Contact precaution if drainage not contained by dressing
Acute mastoiditis is a complication of acute otitis media.
This remains a clinical diagnosis, as imaging of many uncomplicated AOM will reveal fluid in the mastoid air cells.
Minimum diagnostic criteria must include signs of a bulging or recently perforated tympanic membrane (consistent with AOM) and history of short symptom duration (usually less than 2 weeks) with fever, otalgia, and pinna position pointing outward, often with swelling/redness and tenderness over the mastoid area. The pathogens are the same as those that cause AOM (S. pneumoniae, Group A streptococcus, H. influenzae, and rarely S. aureus). The management principles include relieving obstruction (if not perforated) with middle ear drainage (myringotomy with or without myringotomy tube) and antimicrobials.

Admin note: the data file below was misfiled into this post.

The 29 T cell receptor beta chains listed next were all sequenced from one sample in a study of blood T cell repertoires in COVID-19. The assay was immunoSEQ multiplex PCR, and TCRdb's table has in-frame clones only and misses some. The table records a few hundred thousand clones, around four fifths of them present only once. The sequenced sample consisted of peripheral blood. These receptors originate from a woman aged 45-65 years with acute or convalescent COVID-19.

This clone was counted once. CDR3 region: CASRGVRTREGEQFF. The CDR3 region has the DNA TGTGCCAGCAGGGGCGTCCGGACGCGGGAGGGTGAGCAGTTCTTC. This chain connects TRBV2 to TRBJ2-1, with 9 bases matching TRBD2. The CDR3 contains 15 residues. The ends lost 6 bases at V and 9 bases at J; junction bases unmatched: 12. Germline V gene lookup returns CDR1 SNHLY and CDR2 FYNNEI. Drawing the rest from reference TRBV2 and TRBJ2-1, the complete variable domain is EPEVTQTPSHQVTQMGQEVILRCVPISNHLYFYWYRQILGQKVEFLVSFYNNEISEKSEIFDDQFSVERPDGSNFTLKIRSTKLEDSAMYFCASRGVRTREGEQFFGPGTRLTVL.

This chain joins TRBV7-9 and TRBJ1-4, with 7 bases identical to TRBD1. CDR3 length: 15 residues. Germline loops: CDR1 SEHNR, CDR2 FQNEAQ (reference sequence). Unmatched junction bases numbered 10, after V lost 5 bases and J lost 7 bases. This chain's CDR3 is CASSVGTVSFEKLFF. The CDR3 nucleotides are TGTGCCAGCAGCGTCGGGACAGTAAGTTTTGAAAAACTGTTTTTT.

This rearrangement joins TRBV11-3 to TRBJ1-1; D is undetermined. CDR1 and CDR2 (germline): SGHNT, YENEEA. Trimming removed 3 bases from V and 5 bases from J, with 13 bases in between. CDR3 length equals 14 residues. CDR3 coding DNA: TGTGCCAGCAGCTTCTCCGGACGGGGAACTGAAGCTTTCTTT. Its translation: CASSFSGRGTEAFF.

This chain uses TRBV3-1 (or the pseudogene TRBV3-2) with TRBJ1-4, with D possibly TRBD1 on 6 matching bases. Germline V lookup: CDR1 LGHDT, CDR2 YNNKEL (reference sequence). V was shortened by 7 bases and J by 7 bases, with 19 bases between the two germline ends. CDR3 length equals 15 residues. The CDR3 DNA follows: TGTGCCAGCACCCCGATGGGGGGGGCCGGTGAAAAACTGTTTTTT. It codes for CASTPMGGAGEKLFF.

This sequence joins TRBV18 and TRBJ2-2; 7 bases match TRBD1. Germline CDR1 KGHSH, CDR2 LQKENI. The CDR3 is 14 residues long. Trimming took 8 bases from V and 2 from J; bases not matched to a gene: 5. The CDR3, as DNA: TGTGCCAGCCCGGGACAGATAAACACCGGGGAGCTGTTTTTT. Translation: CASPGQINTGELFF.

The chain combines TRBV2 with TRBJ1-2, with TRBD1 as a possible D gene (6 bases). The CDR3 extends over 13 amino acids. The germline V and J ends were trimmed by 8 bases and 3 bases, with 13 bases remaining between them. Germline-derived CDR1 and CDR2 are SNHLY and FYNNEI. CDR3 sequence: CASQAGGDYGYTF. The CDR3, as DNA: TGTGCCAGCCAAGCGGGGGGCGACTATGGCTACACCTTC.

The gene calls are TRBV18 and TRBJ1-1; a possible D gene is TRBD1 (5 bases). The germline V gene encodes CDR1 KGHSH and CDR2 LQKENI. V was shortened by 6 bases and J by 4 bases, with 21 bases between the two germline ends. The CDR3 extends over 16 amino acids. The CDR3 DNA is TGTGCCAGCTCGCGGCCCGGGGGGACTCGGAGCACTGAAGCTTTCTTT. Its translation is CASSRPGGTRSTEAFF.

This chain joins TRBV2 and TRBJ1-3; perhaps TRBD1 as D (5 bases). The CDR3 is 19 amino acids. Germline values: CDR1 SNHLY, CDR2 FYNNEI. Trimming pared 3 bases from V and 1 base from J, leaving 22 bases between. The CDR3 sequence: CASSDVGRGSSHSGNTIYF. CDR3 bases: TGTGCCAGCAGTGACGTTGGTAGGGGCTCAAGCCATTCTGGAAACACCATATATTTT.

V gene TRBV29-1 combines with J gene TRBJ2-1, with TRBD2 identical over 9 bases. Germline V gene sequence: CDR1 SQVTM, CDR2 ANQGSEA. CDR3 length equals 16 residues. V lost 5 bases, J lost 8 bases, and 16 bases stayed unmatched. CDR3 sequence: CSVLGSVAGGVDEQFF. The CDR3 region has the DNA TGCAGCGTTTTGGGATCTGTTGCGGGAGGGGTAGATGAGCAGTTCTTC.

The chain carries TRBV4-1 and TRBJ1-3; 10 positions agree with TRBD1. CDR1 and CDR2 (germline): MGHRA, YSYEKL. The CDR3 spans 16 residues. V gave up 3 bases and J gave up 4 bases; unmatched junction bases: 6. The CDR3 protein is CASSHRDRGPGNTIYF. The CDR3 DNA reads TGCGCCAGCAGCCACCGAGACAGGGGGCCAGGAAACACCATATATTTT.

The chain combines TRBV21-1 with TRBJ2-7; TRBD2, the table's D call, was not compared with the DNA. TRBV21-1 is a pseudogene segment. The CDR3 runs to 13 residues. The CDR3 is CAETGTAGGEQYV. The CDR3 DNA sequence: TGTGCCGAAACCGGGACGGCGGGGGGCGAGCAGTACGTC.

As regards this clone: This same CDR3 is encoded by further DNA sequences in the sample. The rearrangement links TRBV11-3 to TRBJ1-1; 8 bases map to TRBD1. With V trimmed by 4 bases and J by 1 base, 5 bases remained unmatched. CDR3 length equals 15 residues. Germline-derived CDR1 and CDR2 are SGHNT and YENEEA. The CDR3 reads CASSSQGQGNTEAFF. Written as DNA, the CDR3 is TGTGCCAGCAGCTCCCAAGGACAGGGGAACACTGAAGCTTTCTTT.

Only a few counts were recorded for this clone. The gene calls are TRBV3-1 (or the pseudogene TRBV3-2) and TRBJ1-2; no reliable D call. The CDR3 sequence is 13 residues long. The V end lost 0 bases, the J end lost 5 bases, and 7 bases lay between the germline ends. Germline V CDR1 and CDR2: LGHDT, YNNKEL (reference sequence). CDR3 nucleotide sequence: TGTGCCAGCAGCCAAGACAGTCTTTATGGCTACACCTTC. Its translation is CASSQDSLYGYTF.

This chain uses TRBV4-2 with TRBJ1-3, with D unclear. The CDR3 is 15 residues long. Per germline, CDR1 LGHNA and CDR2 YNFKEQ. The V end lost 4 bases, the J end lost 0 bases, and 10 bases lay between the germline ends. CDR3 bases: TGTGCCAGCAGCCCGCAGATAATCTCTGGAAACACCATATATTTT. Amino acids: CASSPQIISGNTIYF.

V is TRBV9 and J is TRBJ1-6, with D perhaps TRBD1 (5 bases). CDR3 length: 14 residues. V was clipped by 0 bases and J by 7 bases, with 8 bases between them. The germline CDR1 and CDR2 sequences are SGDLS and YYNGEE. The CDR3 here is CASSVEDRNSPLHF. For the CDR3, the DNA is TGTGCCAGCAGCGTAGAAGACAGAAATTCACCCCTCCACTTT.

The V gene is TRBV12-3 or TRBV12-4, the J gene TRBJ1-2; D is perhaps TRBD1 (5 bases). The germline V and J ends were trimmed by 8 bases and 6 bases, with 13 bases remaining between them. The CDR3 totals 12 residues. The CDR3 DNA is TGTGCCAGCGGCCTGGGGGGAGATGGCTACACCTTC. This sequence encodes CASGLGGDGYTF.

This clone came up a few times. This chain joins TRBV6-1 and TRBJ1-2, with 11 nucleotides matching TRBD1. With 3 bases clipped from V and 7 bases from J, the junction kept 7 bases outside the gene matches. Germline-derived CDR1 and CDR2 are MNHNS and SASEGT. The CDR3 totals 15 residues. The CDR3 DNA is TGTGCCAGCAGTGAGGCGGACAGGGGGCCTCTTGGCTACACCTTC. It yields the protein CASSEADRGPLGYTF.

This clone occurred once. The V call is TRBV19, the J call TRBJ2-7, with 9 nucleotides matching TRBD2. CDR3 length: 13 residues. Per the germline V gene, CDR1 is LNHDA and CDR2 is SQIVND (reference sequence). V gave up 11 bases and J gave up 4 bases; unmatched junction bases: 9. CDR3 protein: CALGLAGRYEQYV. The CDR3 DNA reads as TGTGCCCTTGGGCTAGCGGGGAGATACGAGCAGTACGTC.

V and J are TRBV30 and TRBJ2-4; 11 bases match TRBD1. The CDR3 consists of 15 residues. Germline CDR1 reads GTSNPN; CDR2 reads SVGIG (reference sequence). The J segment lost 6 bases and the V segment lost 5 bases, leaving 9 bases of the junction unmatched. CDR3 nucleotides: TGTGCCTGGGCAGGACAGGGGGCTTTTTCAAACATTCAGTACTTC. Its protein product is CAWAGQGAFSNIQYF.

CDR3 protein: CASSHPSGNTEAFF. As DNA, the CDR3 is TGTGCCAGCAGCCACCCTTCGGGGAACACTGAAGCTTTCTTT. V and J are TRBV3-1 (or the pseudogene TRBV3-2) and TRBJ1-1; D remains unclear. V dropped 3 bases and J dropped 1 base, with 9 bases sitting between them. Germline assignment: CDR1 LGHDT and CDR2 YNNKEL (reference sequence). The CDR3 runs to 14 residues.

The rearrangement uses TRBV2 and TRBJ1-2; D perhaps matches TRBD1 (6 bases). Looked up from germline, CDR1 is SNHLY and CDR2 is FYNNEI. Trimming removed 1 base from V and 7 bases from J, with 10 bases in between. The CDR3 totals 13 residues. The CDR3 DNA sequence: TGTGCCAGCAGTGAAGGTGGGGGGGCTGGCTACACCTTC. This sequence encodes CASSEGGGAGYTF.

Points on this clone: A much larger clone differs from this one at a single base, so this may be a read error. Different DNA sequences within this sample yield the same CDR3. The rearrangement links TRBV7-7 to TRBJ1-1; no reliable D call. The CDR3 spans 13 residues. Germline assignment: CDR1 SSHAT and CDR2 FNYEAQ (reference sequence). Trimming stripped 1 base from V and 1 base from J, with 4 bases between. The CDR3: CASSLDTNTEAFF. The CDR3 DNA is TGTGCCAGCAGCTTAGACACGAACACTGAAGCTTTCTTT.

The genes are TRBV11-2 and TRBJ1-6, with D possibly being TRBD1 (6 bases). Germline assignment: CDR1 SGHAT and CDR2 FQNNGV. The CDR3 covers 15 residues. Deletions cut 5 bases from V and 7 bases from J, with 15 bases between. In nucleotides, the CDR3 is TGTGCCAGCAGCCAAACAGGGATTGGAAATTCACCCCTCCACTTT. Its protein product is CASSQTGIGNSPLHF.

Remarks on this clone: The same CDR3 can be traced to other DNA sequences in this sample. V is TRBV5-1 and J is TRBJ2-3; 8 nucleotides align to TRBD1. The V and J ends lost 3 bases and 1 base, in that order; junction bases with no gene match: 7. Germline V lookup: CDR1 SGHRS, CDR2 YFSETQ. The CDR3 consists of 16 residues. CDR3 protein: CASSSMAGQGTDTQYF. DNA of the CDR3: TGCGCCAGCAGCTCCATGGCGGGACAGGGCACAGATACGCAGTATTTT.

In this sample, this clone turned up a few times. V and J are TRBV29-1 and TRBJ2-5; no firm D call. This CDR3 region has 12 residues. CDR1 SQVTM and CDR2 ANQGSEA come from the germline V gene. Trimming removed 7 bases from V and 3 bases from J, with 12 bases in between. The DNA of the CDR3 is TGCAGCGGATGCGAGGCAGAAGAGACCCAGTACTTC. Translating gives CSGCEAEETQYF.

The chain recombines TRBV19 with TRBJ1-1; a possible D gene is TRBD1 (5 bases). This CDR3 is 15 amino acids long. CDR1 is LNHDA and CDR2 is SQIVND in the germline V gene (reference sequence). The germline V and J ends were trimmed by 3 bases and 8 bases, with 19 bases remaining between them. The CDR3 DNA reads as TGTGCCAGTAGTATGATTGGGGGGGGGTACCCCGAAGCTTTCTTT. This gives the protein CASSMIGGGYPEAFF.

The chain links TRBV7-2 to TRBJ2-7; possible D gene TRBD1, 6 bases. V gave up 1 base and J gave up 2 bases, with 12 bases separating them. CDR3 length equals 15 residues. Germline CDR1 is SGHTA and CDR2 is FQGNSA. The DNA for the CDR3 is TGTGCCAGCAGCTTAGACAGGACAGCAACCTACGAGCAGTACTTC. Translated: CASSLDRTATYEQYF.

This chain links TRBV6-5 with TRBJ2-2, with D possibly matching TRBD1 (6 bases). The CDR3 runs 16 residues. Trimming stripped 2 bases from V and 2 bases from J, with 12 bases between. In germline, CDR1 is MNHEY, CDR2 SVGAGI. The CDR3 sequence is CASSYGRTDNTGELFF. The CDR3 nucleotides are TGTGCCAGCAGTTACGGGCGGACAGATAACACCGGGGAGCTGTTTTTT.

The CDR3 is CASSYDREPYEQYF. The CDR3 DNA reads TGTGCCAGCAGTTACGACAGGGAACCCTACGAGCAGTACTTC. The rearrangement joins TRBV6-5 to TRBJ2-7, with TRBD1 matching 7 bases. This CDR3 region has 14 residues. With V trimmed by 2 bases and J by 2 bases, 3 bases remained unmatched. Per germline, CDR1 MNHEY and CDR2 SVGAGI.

If bone destruction or abscess in mastoid, mastoid irrigation and drainage +/- mastoidectomy may be required. ENT specialist should be consulted. Tympanocentesis or sterile culture technique of drainage from perforated TM (if present) should be prioritized to direct appropriate antimicrobial therapy.
Intracranial complications may occur and if clinically suspected (e.g headache, cranial nerve involvement, vertigo, nuchal rigidity,etc.), should be treated as presumptive meningitis until further information is obtained.
Acute mastoiditis (click for details)
Conversely, chronic mastoiditis is the result of chronic suppurative otitis media (painless otorrhea, greater than 3 weeks duration, patient rarely febrile) and hence there is communication from the external ear canal to the middle ear and the mastoid.
Hence, the pathogens are mainly S. aureus, Pseudomonas or other gram negatives. Fluid from ear drainage should be taken in a sterile fashion near TM and sent for aerobic, anaerobic, and fungal cultures initially as this is critical for targeting subsequent antimicrobial therapy.
Chronic mastoiditis (click for details)